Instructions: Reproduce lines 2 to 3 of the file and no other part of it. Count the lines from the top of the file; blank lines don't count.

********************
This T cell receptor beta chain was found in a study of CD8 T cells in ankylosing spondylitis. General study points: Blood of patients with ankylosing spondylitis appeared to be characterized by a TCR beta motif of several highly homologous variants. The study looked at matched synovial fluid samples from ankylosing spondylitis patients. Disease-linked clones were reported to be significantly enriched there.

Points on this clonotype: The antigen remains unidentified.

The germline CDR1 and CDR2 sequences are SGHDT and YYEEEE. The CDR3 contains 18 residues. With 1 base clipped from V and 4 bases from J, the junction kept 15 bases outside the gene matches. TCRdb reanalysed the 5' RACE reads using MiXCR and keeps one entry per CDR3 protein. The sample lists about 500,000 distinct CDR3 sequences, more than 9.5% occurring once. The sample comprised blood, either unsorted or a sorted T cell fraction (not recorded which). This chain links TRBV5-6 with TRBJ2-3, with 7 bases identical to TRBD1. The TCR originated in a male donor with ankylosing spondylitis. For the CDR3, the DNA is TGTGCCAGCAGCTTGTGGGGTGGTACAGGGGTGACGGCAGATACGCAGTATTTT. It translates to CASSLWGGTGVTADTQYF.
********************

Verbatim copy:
Points on this clonotype: The antigen remains unidentified.

The germline CDR1 and CDR2 sequences are SGHDT and YYEEEE. The CDR3 contains 18 residues. With 1 base clipped from V and 4 bases from J, the junction kept 15 bases outside the gene matches. TCRdb reanalysed the 5' RACE reads using MiXCR and keeps one entry per CDR3 protein. The sample lists about 500,000 distinct CDR3 sequences, more than 9.5% occurring once. The sample comprised blood, either unsorted or a sorted T cell fraction (not recorded which). This chain links TRBV5-6 with TRBJ2-3, with 7 bases identical to TRBD1. The TCR originated in a male donor with ankylosing spondylitis. For the CDR3, the DNA is TGTGCCAGCAGCTTGTGGGGTGGTACAGGGGTGACGGCAGATACGCAGTATTTT. It translates to CASSLWGGTGVTADTQYF.